Is there way to match IP with IP+CIDR straight from SELECT query?

Remember that IPs are not a textual address, but a numeric ID. I have a similar situation (we're doing geo-ip lookups), and if you store all your IP addresses as integers (for example, my IP address is so it is stored as 3228767777), then you can lookup IPs easily by using right shift operators.

The downside of all these types of lookups is that you can't benefit from indexes and you have to do a full table scan whenever you do a lookup. The above scheme can be improved by storing both the network IP address of the CIDR network (the beginning of the range) and the broadcast address (the end of the range), so for example to store you can store two columns:

network     broadcast
3232235776, 3232236031 

And then you can to match it you simply do

SELECT count(*) FROM bans WHERE 3232235876 >= network AND 3232235876 <= broadcast

This would let you store CIDR networks in the database and match them against IP addresses quickly and efficiently by taking advantage of quick numeric indexes.

Note from discussion below:

MySQL 5.0 includes a ranged query optimization called "index merge intersect" which allows to speed up such queries (and avoid full table scans), as long as:

  • There is a multi-column index that matches exactly the columns in the query, in order. So - for the above query example, the index would need to be (network, broadcast).
  • All the data can be retrieved from the index. This is true for COUNT(*), but is not true for SELECT * ... LIMIT 1.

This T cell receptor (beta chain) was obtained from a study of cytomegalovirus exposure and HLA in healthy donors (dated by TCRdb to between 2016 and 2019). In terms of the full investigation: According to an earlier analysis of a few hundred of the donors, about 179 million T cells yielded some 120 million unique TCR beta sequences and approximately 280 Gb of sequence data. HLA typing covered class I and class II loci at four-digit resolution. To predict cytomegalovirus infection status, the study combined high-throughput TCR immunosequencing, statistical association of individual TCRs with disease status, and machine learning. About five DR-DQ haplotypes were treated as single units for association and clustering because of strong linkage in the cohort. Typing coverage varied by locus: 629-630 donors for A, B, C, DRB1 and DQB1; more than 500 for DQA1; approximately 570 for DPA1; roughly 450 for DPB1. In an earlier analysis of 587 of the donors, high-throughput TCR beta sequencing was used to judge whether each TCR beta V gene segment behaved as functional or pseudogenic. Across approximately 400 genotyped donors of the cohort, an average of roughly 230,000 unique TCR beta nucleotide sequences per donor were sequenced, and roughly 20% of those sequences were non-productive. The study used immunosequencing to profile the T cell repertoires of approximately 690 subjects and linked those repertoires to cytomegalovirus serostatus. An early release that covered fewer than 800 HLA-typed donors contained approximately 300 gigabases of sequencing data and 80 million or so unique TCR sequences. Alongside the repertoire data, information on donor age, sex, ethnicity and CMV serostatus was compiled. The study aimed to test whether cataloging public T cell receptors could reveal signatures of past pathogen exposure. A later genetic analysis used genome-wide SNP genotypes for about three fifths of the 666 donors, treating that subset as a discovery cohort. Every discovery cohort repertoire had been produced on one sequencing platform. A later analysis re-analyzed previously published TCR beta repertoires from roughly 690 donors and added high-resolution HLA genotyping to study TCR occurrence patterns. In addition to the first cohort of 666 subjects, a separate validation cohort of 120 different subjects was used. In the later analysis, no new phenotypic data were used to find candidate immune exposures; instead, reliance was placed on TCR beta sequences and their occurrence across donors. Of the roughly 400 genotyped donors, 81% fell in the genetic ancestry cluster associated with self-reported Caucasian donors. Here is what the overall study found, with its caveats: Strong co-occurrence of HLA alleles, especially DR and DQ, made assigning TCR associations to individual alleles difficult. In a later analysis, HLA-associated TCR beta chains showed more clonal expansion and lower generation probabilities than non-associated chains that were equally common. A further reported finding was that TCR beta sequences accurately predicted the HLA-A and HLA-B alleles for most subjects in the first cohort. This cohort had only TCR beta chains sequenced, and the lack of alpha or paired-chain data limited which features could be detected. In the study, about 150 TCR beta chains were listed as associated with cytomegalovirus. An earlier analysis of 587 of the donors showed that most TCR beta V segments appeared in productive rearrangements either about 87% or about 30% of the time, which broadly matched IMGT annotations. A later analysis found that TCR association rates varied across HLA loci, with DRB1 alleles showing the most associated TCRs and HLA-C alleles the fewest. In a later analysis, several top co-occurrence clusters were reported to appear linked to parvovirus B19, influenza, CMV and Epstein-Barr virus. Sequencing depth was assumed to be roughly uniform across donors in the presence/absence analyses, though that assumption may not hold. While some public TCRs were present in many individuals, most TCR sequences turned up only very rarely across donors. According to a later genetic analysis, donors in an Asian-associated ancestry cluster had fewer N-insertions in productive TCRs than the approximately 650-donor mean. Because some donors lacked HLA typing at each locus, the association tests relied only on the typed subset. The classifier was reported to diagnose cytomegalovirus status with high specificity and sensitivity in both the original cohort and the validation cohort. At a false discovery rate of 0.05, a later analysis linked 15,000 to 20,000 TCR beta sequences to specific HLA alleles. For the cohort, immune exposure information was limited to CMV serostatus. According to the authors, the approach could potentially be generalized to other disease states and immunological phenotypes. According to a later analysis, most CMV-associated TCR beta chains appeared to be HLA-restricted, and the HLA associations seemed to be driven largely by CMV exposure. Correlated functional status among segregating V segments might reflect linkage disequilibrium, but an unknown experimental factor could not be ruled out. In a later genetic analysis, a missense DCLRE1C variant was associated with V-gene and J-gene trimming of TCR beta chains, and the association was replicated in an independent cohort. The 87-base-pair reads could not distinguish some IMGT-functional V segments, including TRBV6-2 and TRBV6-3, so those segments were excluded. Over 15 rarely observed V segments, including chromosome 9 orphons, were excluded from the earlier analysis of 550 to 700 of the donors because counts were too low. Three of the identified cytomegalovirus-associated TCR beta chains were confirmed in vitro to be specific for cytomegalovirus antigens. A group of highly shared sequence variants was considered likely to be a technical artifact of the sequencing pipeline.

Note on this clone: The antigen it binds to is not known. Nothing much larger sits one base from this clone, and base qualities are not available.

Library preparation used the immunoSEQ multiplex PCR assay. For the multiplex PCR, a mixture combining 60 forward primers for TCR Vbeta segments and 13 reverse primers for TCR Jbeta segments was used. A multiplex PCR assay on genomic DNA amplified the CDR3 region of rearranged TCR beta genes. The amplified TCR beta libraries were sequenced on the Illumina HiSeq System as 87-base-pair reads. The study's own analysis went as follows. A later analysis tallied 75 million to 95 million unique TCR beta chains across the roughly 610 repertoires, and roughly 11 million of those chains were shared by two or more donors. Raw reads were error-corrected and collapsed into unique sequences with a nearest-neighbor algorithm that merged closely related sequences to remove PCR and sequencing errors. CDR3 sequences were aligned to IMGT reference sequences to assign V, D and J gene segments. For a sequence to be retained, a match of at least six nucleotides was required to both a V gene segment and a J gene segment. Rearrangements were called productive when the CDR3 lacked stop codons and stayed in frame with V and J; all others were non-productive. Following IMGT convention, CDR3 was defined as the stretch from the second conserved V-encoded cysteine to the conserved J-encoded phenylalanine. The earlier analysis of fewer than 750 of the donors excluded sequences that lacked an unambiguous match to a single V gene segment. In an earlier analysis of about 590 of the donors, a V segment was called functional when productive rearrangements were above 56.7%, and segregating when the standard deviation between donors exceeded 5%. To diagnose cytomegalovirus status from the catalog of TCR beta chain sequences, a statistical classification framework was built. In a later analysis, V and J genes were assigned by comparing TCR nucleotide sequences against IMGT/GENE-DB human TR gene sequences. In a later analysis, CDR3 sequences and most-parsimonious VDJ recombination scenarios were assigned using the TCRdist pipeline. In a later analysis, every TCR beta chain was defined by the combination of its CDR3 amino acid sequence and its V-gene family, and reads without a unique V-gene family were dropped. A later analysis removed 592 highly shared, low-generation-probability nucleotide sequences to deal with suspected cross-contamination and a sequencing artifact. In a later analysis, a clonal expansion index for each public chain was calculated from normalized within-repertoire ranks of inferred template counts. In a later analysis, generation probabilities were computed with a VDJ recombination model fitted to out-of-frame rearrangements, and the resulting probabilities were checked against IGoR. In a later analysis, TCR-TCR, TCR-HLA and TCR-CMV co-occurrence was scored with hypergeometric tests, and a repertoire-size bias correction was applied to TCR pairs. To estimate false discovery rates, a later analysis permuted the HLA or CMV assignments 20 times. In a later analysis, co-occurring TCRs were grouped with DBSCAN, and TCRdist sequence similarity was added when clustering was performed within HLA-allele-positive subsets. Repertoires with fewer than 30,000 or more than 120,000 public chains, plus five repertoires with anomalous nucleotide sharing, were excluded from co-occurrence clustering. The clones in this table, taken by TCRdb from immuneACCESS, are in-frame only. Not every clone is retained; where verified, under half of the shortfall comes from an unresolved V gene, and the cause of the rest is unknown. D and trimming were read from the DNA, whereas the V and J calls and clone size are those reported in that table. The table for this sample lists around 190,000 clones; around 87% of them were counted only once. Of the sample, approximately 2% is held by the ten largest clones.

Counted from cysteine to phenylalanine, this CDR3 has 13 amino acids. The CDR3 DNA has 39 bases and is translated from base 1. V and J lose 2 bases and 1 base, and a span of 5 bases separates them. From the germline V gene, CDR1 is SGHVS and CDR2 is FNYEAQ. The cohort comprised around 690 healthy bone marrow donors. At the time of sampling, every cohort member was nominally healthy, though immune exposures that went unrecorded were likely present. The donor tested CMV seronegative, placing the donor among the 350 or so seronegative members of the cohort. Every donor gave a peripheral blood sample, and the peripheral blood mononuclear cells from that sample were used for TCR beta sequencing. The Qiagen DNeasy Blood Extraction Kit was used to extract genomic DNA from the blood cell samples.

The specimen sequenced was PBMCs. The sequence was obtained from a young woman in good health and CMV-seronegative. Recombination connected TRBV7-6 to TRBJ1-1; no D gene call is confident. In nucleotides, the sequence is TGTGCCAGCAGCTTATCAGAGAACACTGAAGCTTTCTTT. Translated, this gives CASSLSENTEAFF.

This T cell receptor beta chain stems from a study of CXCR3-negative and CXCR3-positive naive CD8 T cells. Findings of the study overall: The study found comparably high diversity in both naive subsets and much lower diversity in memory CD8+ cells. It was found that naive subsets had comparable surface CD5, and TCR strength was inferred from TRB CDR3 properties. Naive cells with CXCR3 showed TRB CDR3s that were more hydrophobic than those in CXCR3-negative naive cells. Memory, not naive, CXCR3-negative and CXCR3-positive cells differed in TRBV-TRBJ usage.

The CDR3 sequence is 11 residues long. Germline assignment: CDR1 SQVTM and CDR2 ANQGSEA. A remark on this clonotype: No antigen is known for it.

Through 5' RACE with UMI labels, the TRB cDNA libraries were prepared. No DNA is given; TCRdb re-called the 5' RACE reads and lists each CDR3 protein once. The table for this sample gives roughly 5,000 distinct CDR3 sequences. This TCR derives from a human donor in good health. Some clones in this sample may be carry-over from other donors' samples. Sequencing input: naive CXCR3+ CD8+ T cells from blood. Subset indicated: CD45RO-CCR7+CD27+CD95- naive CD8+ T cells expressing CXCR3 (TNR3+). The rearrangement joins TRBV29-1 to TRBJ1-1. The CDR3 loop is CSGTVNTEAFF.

MySQL 5.6 includes an optimization called MRR which would also speed up full row retrieval, but that is out of scope of this answer.

For IPv4, you can use:

SET @length = 4;

SELECT  INET_NTOA(ipaddr), INET_NTOA(searchaddr), INET_NTOA(mask)
        (1 << (@length * 8)) - 1 & ~((1 << (@length * 8 - cidr)) - 1) AS mask,
        CAST(CONV(SUBSTR(HEX(ipaddr), 1, @length * 2), 16, 10) AS DECIMAL(20)) AS ipaddr,
        CAST(CONV(SUBSTR(HEX(@myaddr), 1, @length * 2), 16, 10) AS DECIMAL(20)) AS searchaddr
  FROM  ip
) ipo
WHERE ipaddr & mask = searchaddr & mask

IPv4 addresses, network addresses and netmasks are all UINT32 numbers and are presented in human-readable form as "dotted-quads". The routing table code in the kernel performs a very fast bit-wise AND comparison when checking if an address is in a given network space (network/netmask). The trick here is to store the dotted-quad IP addresses, network addresses and netmasks in your tables as UINT32, and then perform the same 32-bit bit-wise AND for your matching. eg

SET @test_addr = inet_aton('');
SET @network_one = inet_aton('');
SET @network_two = inet_aton('');
SET @network_netmask = inet_aton('');

SELECT (@test_addr & @network_netmask) = @network_one AS IS_MATCHED;
|          1 |

SELECT (@test_addr & @network_netmask) = @network_two AS IS_NOT_MATCHED;
|              0 |